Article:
June 22–September 16, 2018
Chaos and Awe: Painting for the 21st Century
Wangechi Mutu (b. 1972, Nairobi; based in Brooklyn). Funkalicious fruit field, 2007. Ink, paint, mixed media, and plastic pearls on Mylar, 92 1/8 x 106 in. Collection of Glenn Scott Wright, London. Courtesy the artist and Victoria Miro, London. © Wangechi Mutu
Ali Banisadr (b. 1976, Tehran; based in New York). Contact, 2013. Oil on linen; support: 82 x 120 in. Collection Albright-Knox Art Gallery, Buffalo, New York; Gift of Mrs. Georgia M. G. Forman, by exchange, Bequest of Arthur B. Michael, by exchange, Elisabeth H. Gates Fund, by exchange, Charles W. Goodyear and Mrs. Georgia M. G. Forman Funds, by exchange, Philip J. Wickser Fund, by exchange, Gift of Mrs. Seymour H. Knox, Sr., by exchange, Gift of Miss Amelia E. White, by exchange, 2014, 2014:8. © Ali Banisadr. Photo: Tom Loonan
Franz Ackermann (b. 1963, Neumarkt-Sankt Veit, Germany; based in Berlin). Untitled (yet), 2008–9. Oil on canvas, 109 5/8 x 216 1/8 in. Mildred Lane Kemper Art Museum, Washington University in St. Louis, University purchase with funds from the David Woods Kemper Memorial Foundation, 2011, WU 2011.0001. © Franz Ackermann
Rokni Haerizadeh (b. 1978, Tehran; based in Dubai). But a Storm Is Blowing from Paradise, 2014. 1 of 10 parts exhibited from a 24-part work: gesso, watercolor, and ink on inkjet prints, 11 3/4 x 15 3/4 in. each. Solomon R. Guggenheim Museum New York, Guggenheim UBS MAP Purchase, 2015.89.10. © Rokni Haerizadeh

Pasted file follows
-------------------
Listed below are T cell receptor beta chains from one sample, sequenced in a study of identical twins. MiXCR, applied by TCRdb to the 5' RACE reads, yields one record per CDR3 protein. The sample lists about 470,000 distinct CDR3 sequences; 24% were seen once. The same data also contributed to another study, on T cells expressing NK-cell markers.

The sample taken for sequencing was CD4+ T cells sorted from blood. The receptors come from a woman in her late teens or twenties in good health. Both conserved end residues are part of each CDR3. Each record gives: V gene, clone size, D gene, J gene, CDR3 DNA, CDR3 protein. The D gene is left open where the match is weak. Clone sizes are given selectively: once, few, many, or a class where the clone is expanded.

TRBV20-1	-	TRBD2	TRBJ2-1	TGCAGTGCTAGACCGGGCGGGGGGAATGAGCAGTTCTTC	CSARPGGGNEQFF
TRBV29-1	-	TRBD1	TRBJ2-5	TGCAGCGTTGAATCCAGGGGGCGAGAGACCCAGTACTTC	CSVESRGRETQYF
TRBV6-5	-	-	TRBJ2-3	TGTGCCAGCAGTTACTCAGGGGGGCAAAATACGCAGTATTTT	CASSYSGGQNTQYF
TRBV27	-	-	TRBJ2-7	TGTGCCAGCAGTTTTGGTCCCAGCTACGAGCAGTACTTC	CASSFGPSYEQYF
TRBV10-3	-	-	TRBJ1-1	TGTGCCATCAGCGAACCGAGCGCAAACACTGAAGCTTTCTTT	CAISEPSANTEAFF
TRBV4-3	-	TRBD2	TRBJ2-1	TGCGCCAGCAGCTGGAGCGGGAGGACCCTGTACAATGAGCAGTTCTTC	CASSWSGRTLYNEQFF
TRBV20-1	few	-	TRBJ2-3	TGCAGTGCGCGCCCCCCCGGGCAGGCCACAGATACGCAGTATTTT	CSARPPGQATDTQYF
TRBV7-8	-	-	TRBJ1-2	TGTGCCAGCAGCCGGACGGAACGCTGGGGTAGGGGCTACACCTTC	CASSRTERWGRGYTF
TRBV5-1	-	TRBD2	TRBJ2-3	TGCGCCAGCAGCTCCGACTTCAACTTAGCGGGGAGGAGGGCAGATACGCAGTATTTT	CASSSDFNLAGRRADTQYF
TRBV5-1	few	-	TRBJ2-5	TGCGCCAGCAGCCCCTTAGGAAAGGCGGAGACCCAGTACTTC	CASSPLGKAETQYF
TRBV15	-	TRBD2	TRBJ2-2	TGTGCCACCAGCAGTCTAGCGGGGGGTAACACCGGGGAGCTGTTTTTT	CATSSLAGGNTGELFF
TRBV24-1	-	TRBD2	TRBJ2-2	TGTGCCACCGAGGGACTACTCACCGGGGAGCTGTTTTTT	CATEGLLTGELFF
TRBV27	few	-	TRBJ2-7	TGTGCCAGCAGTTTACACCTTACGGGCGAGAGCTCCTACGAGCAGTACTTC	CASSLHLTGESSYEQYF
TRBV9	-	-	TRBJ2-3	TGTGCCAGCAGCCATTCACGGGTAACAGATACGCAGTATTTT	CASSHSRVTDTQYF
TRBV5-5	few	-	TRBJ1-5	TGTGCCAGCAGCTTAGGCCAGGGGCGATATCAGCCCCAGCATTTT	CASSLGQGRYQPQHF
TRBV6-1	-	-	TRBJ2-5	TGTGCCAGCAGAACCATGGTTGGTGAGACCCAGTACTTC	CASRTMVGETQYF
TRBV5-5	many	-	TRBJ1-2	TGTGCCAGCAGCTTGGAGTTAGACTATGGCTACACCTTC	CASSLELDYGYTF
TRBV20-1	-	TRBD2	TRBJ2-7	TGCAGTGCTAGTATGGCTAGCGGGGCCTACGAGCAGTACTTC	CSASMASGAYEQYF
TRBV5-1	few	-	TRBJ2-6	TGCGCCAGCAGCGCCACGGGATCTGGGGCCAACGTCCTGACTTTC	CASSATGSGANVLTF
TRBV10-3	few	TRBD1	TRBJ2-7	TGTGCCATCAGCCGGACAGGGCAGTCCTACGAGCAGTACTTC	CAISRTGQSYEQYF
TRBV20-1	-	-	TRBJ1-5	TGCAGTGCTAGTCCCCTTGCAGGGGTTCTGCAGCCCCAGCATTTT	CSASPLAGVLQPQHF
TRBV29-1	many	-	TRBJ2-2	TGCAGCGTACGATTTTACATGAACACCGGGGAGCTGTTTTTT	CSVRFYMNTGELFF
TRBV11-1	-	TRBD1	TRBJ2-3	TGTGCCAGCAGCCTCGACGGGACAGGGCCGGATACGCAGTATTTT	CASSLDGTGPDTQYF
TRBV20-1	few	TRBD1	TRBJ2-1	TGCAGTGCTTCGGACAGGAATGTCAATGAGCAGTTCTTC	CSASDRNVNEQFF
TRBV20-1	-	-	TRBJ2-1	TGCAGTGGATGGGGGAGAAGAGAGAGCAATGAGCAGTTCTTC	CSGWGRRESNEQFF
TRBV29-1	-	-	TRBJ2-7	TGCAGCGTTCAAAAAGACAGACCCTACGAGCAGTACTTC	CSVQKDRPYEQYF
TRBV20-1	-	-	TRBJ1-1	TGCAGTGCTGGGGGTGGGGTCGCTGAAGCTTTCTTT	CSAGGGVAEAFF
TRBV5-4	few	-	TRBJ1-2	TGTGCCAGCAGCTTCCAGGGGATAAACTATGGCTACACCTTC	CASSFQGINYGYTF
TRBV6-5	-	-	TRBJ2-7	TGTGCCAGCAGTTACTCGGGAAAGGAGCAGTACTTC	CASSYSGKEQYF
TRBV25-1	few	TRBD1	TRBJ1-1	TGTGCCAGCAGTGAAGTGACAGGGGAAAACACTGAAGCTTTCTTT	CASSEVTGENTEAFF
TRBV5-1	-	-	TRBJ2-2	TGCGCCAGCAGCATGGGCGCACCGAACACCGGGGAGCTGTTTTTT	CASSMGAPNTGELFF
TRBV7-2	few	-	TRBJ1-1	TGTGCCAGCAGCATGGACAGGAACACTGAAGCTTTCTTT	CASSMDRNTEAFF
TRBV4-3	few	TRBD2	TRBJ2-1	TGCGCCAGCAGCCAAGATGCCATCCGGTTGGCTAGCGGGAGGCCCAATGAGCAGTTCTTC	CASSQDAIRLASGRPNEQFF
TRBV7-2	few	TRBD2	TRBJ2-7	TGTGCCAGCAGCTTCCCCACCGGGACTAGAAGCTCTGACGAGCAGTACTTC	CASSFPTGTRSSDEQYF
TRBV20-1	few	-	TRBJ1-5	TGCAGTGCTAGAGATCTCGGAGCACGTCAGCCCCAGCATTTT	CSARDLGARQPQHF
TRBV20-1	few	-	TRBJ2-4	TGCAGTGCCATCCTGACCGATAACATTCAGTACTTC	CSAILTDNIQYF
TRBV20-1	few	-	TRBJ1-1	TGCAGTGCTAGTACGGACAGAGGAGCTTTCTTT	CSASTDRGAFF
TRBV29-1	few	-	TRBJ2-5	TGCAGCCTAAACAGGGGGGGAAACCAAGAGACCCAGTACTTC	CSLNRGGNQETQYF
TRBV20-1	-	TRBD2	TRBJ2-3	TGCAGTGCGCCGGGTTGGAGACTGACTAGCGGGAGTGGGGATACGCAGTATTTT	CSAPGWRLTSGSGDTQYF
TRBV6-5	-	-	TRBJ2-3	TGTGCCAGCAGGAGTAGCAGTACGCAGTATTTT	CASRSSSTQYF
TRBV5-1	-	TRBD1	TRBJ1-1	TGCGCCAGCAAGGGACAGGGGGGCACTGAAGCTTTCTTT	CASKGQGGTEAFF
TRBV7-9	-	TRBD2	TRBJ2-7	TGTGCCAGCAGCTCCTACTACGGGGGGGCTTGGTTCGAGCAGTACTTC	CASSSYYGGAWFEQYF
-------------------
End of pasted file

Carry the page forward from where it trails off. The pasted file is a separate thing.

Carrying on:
Ghada Amer (b. 1963, Cairo; based in New York). The Egyptian Lover, 2008. Acrylic, embroidery, and gel medium on canvas, 62 x 78 in. Collection of Miyoung Lee and Neil Simpkins, New York. © Ghada Amer. Photo: Courtesy Cheim & Read, New York 049
Chaos and Awe: Painting for the 21st Century includes paintings by an international array of artists, from Franz Ackermann to Sue Williams, that induce feelings of disturbance, mystery, and expansiveness through the portrayal of forces shaping and hastening social transformation in ways that are increasingly difficult to predict, such as globalism, ideological conflict, technology, science, and philosophy. These forces can make people feel frightened by their ungraspable breadth and powerful influence, or inspired by their promise of a previously unimaginable understanding of connectedness. These sensations are associated with the sublime, a word that has traditionally referred to the feeling of being awed or terrified by the unfathomable nature of God and the cosmos. Chaos and Awe equates the sublime with the depth and mystery of the human mind and its extension into the world.
This exhibition was organized by the Frist Center for the Visual Arts.